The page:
Breakin’ Convention – Social DisDancing


This wish was partly answered last year with Social DisDancing, performed at Sadler’s Wells Theatre in early December, before Covid restrictions tightened and then tightened again. The show is a whistle-stop version of a festival that normally lasts two full days, and is so much of an overload that I battle with my editor over the word limit.

Rapper, poet, and showman Jonzi D, vibrating with happiness, welcomes us, having spent the summer curating a digital show from his balcony. A quick rap – “Social distDANCE may attract attention, let’s start Breakin’ Convention” – and we’re off!

Jonzi D. Photograph: courtesy Sadler’s Wells

A.I.M. Collective, a local group of female popping dancers with energy and style by the pound, performs Suspended. Shawn Aimey’s choreography is imaginative and through three clear gear changes (and one costume change) we move through a trajectory of isolation, community, and finally a jubilant 90s-themed dance-off. Movement filled with life to the very brim.

Next, Jonzi D explains that the stage is being cleaned because of you-know-what – sounds a bit like ‘noted’ – but the festival cleverly takes this time to show the hard-hitting film Can’t Kill Us All, produced by Far From The Norm.

Olivier winner Botis Seva, Breakin’ Convention regular Ben Williams, and the composer Torben Lars Sylvest team up for a stylistic and beautifully shot exploration of Black masculinity and isolation. Focusing firstly on the back of Seva’s head, the film builds, juxtaposing tender interaction between a man and his childhood self. Wild, up-close dancing shows his grapples with anguish and despair, something that many have battled with while in lockdown. Yet, like hope flitting up from Pandora’s box, the film ends on an uplifting note with a monologue from a mother to her beloved child.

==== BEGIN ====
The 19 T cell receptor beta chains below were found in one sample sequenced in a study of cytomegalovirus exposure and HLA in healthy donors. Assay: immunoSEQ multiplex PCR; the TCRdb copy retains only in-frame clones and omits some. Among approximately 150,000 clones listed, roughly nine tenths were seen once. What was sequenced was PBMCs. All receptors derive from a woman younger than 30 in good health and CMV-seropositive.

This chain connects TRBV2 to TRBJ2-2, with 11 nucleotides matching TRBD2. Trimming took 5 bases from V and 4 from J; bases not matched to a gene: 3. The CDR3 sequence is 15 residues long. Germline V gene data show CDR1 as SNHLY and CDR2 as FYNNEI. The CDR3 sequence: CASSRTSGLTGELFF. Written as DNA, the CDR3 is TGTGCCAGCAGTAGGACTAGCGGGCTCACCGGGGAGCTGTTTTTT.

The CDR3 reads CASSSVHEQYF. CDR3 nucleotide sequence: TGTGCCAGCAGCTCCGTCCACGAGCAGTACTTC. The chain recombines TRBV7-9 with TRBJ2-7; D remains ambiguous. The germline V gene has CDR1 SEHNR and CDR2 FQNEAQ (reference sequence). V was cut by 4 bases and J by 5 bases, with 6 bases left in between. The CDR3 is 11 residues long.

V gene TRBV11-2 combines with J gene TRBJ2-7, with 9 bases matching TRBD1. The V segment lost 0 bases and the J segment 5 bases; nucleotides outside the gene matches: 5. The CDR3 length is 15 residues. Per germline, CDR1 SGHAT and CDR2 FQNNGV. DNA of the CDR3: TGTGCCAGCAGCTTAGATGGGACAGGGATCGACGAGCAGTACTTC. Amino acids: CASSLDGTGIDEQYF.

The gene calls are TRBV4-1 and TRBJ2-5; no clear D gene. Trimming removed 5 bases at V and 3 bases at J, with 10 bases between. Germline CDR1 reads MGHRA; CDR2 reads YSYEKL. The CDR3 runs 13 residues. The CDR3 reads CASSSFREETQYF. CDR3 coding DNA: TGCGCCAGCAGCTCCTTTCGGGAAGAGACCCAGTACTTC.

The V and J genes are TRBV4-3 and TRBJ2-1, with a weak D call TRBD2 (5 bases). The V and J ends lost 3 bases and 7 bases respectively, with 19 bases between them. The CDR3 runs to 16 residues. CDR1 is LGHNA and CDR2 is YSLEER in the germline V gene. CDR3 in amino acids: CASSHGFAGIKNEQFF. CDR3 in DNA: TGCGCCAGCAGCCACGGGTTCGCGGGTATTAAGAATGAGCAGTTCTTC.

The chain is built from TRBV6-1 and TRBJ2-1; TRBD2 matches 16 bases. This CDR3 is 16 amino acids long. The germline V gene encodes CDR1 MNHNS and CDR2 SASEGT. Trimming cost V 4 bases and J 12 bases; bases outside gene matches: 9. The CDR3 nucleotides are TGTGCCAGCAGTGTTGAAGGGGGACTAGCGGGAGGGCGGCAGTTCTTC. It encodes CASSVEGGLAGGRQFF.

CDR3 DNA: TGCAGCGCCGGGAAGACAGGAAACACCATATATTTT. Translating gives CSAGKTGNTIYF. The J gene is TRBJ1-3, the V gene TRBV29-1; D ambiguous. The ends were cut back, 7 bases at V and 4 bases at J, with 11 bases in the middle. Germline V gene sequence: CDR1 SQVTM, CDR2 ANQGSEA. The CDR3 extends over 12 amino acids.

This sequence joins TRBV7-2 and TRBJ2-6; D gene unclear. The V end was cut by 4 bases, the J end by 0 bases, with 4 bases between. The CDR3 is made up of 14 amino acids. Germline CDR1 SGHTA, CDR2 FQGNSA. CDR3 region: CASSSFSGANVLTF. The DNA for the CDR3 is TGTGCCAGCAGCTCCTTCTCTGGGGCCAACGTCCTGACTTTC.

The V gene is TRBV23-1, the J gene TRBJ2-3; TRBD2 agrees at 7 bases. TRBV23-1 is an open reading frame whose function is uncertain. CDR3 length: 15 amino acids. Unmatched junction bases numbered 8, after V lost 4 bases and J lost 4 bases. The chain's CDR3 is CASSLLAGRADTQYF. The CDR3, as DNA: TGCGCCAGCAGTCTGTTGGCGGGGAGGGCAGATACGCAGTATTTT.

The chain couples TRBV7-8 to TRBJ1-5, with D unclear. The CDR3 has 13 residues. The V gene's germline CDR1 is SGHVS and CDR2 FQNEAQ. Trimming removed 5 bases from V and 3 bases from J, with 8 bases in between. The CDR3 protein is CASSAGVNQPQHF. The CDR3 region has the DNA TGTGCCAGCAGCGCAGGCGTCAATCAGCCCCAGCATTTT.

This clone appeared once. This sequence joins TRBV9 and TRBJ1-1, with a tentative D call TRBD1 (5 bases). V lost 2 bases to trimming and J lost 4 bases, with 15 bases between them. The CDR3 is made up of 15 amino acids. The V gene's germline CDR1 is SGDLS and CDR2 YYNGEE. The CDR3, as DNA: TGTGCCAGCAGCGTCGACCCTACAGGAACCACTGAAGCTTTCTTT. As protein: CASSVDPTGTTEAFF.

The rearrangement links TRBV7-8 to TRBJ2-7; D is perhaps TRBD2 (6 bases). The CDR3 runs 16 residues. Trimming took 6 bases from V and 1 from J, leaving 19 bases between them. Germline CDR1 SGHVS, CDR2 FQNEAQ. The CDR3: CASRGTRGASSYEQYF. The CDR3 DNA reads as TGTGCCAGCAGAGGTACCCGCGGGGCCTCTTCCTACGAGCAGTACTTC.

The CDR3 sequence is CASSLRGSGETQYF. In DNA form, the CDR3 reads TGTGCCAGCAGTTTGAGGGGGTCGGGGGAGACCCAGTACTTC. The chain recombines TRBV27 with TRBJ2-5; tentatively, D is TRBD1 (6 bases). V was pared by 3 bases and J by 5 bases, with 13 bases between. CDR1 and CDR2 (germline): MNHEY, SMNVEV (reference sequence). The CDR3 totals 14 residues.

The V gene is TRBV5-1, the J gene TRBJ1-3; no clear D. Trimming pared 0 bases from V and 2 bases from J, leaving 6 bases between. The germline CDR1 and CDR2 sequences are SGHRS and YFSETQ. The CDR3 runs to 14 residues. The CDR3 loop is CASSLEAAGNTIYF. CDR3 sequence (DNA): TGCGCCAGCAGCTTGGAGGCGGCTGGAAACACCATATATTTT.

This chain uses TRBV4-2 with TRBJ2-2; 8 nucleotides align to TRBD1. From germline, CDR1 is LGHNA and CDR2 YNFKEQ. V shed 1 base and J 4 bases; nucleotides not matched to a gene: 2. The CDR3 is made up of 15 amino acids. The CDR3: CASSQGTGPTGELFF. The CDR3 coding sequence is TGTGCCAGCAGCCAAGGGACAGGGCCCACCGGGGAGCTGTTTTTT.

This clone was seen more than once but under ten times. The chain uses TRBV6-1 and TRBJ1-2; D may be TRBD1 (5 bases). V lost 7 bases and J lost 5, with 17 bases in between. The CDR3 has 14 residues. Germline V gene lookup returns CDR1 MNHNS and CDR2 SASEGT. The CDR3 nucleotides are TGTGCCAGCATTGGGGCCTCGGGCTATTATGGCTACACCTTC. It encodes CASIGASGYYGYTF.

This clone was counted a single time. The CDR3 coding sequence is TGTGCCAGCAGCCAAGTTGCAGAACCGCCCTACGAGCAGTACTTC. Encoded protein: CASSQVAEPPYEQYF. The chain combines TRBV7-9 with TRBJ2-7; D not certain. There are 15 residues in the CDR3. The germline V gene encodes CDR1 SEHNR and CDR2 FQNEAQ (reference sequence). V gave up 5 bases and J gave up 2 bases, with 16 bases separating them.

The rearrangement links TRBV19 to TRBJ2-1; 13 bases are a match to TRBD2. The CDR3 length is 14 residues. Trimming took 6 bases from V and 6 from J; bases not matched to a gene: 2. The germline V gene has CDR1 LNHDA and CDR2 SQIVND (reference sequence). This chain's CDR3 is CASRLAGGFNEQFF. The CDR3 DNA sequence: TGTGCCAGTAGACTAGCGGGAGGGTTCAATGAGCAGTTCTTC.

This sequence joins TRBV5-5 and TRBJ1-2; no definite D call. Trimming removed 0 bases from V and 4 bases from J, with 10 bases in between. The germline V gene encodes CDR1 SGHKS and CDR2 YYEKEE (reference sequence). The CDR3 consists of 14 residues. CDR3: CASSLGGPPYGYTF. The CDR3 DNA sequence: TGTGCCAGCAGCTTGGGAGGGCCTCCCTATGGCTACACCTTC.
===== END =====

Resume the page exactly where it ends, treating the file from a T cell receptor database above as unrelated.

Onto the freshly gleaming stage, the O’Driscoll Collective slide forward with their piece One%, an atmospheric take on B-boy. The piece is a battle between two male dancers, Jamaal O’Driscoll (also the choreographer) and Marius Mates. Moments of tender and ferocious connectivity are set to a discordant jazz/techno soundtrack, with the lighting really bringing a sense of emotion to the duet. The piece draws you into its world and, although physicalising inner turmoil in a duet is a little overdone, the pulled-back use of this normally bouncy dance style is transfixing.

Marius Mates (left) and Jamaal O’Driscoll. Photograph: Kalvin Macko

The whirring buzz of stage cleaners is drowned out by another film. This time three dancers from across the world, Nafisa Baba, Bolegue Manuela, and Axelle ‘Ebony’ Munezero dance in black and white to Jonzi D’s poem Our Bodies Back – a heart-wrenching and rightfully angry poem about the rape, incarceration, and mutilation of Black bodies.

With Jonzi D speaking before about the political and social upheaval of George Floyd’s murder and the Black Lives Matter movement, the film underlines Breakin’ Convention’s ongoing dedication to be a political force for change, using art not only to entertain but to fight injustice. The piece does this while still managing to revel in the beauty and strength of Black women, and it’s utterly transformative.

Lastly, it would not be Breakin’ Convention without resident dance crew Boy Blue, who bring their piece Untethered 3.0. Using lighting to maximum effect, the dancers start under a swinging bulb, repeating this wonderful convulsive shimmy with heads down. What follows is a tight mix of styles with a focus on krumping. Two soloists in dark maroon shirts lead the charge and head the many changing shapes. Always intense, always dramatic, Michael ‘Mikey J’ Asante’s thumping soundtrack and Kenrick ‘H2O’ Sandy’s ever-shifting choreography keep us on our toes.

Towards the end, when Jonzi D explains that the O’Driscoll Collective are “all the way from Tier 3 and that’s as international as it’s going to get”, it could be seen as a moment to mourn. Breakin’ Convention is usually filled with acts from “around the world and round the corner”, but with this year’s show necessarily narrower in its reach, perhaps it’s fitting to see it as a celebration of local culture and resilience.

Every act showed what the struggle of 2020 was like for them, and the overarching message is of hope and a renewed faith in humanity.

Just try watching Jonzi D find words that rhyme with Covid as the audience slowly files out is sure to bring a smile to anyone’s face.